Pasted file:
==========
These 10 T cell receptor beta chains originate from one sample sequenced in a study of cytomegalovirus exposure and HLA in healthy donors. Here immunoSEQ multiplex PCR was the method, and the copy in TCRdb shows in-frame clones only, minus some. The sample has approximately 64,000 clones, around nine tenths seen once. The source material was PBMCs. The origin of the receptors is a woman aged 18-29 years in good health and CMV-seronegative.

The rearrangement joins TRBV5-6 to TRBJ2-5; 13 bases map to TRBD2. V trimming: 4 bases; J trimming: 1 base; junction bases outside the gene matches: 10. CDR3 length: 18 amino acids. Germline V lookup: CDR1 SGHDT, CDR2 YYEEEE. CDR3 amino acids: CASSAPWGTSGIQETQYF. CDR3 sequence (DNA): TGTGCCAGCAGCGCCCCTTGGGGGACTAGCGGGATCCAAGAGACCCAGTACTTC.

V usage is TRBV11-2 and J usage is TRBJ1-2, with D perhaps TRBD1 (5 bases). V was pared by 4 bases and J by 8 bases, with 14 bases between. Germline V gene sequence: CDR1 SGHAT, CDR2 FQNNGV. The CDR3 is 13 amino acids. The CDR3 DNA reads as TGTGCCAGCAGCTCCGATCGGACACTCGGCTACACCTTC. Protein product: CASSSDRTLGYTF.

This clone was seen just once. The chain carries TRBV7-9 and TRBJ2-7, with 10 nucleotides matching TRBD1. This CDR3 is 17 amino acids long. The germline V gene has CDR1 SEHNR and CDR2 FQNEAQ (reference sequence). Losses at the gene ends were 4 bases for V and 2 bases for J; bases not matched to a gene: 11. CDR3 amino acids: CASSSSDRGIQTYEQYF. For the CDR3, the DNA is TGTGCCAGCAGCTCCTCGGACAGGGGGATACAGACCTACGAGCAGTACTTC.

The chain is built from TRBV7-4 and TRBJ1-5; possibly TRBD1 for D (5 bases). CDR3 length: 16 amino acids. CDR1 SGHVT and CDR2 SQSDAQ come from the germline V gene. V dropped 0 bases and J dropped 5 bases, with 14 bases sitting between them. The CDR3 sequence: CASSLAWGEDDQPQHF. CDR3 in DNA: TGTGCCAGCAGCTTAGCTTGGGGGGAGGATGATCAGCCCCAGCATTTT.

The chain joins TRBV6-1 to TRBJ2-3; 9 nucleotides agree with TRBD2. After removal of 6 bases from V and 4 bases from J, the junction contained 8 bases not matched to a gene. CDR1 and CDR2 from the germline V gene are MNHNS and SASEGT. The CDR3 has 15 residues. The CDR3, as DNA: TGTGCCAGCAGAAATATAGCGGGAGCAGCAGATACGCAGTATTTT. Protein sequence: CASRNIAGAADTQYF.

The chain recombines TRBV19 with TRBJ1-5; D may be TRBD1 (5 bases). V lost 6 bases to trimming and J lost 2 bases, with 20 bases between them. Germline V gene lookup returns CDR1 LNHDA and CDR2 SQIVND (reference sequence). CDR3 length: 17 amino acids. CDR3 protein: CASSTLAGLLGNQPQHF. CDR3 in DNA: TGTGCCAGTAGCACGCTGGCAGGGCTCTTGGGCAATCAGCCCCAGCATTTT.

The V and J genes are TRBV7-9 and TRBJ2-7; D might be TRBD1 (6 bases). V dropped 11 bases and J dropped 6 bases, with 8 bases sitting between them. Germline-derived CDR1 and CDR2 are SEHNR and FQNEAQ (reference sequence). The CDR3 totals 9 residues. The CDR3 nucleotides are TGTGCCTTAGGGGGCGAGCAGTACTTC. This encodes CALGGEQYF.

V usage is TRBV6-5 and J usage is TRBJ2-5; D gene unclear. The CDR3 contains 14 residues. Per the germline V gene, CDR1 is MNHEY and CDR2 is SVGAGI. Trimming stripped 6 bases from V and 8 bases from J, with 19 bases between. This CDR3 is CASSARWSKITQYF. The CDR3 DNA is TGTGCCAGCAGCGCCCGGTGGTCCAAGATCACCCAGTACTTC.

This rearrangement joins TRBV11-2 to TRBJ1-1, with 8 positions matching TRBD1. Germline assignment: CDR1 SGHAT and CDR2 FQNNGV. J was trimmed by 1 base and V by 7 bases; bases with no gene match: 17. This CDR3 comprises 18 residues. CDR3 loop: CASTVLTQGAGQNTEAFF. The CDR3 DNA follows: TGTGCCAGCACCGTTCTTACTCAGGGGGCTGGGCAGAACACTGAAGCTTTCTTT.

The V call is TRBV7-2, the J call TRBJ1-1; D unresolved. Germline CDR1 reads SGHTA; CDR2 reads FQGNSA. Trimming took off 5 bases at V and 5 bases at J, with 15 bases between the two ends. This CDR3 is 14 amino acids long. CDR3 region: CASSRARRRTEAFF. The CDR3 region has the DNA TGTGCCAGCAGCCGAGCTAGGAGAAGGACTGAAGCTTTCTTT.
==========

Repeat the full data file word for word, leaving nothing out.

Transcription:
These 10 T cell receptor beta chains originate from one sample sequenced in a study of cytomegalovirus exposure and HLA in healthy donors. Here immunoSEQ multiplex PCR was the method, and the copy in TCRdb shows in-frame clones only, minus some. The sample has approximately 64,000 clones, around nine tenths seen once. The source material was PBMCs. The origin of the receptors is a woman aged 18-29 years in good health and CMV-seronegative.

The rearrangement joins TRBV5-6 to TRBJ2-5; 13 bases map to TRBD2. V trimming: 4 bases; J trimming: 1 base; junction bases outside the gene matches: 10. CDR3 length: 18 amino acids. Germline V lookup: CDR1 SGHDT, CDR2 YYEEEE. CDR3 amino acids: CASSAPWGTSGIQETQYF. CDR3 sequence (DNA): TGTGCCAGCAGCGCCCCTTGGGGGACTAGCGGGATCCAAGAGACCCAGTACTTC.

V usage is TRBV11-2 and J usage is TRBJ1-2, with D perhaps TRBD1 (5 bases). V was pared by 4 bases and J by 8 bases, with 14 bases between. Germline V gene sequence: CDR1 SGHAT, CDR2 FQNNGV. The CDR3 is 13 amino acids. The CDR3 DNA reads as TGTGCCAGCAGCTCCGATCGGACACTCGGCTACACCTTC. Protein product: CASSSDRTLGYTF.

This clone was seen just once. The chain carries TRBV7-9 and TRBJ2-7, with 10 nucleotides matching TRBD1. This CDR3 is 17 amino acids long. The germline V gene has CDR1 SEHNR and CDR2 FQNEAQ (reference sequence). Losses at the gene ends were 4 bases for V and 2 bases for J; bases not matched to a gene: 11. CDR3 amino acids: CASSSSDRGIQTYEQYF. For the CDR3, the DNA is TGTGCCAGCAGCTCCTCGGACAGGGGGATACAGACCTACGAGCAGTACTTC.

The chain is built from TRBV7-4 and TRBJ1-5; possibly TRBD1 for D (5 bases). CDR3 length: 16 amino acids. CDR1 SGHVT and CDR2 SQSDAQ come from the germline V gene. V dropped 0 bases and J dropped 5 bases, with 14 bases sitting between them. The CDR3 sequence: CASSLAWGEDDQPQHF. CDR3 in DNA: TGTGCCAGCAGCTTAGCTTGGGGGGAGGATGATCAGCCCCAGCATTTT.

The chain joins TRBV6-1 to TRBJ2-3; 9 nucleotides agree with TRBD2. After removal of 6 bases from V and 4 bases from J, the junction contained 8 bases not matched to a gene. CDR1 and CDR2 from the germline V gene are MNHNS and SASEGT. The CDR3 has 15 residues. The CDR3, as DNA: TGTGCCAGCAGAAATATAGCGGGAGCAGCAGATACGCAGTATTTT. Protein sequence: CASRNIAGAADTQYF.

The chain recombines TRBV19 with TRBJ1-5; D may be TRBD1 (5 bases). V lost 6 bases to trimming and J lost 2 bases, with 20 bases between them. Germline V gene lookup returns CDR1 LNHDA and CDR2 SQIVND (reference sequence). CDR3 length: 17 amino acids. CDR3 protein: CASSTLAGLLGNQPQHF. CDR3 in DNA: TGTGCCAGTAGCACGCTGGCAGGGCTCTTGGGCAATCAGCCCCAGCATTTT.

The V and J genes are TRBV7-9 and TRBJ2-7; D might be TRBD1 (6 bases). V dropped 11 bases and J dropped 6 bases, with 8 bases sitting between them. Germline-derived CDR1 and CDR2 are SEHNR and FQNEAQ (reference sequence). The CDR3 totals 9 residues. The CDR3 nucleotides are TGTGCCTTAGGGGGCGAGCAGTACTTC. This encodes CALGGEQYF.

V usage is TRBV6-5 and J usage is TRBJ2-5; D gene unclear. The CDR3 contains 14 residues. Per the germline V gene, CDR1 is MNHEY and CDR2 is SVGAGI. Trimming stripped 6 bases from V and 8 bases from J, with 19 bases between. This CDR3 is CASSARWSKITQYF. The CDR3 DNA is TGTGCCAGCAGCGCCCGGTGGTCCAAGATCACCCAGTACTTC.

This rearrangement joins TRBV11-2 to TRBJ1-1, with 8 positions matching TRBD1. Germline assignment: CDR1 SGHAT and CDR2 FQNNGV. J was trimmed by 1 base and V by 7 bases; bases with no gene match: 17. This CDR3 comprises 18 residues. CDR3 loop: CASTVLTQGAGQNTEAFF. The CDR3 DNA follows: TGTGCCAGCACCGTTCTTACTCAGGGGGCTGGGCAGAACACTGAAGCTTTCTTT.

The V call is TRBV7-2, the J call TRBJ1-1; D unresolved. Germline CDR1 reads SGHTA; CDR2 reads FQGNSA. Trimming took off 5 bases at V and 5 bases at J, with 15 bases between the two ends. This CDR3 is 14 amino acids long. CDR3 region: CASSRARRRTEAFF. The CDR3 region has the DNA TGTGCCAGCAGCCGAGCTAGGAGAAGGACTGAAGCTTTCTTT.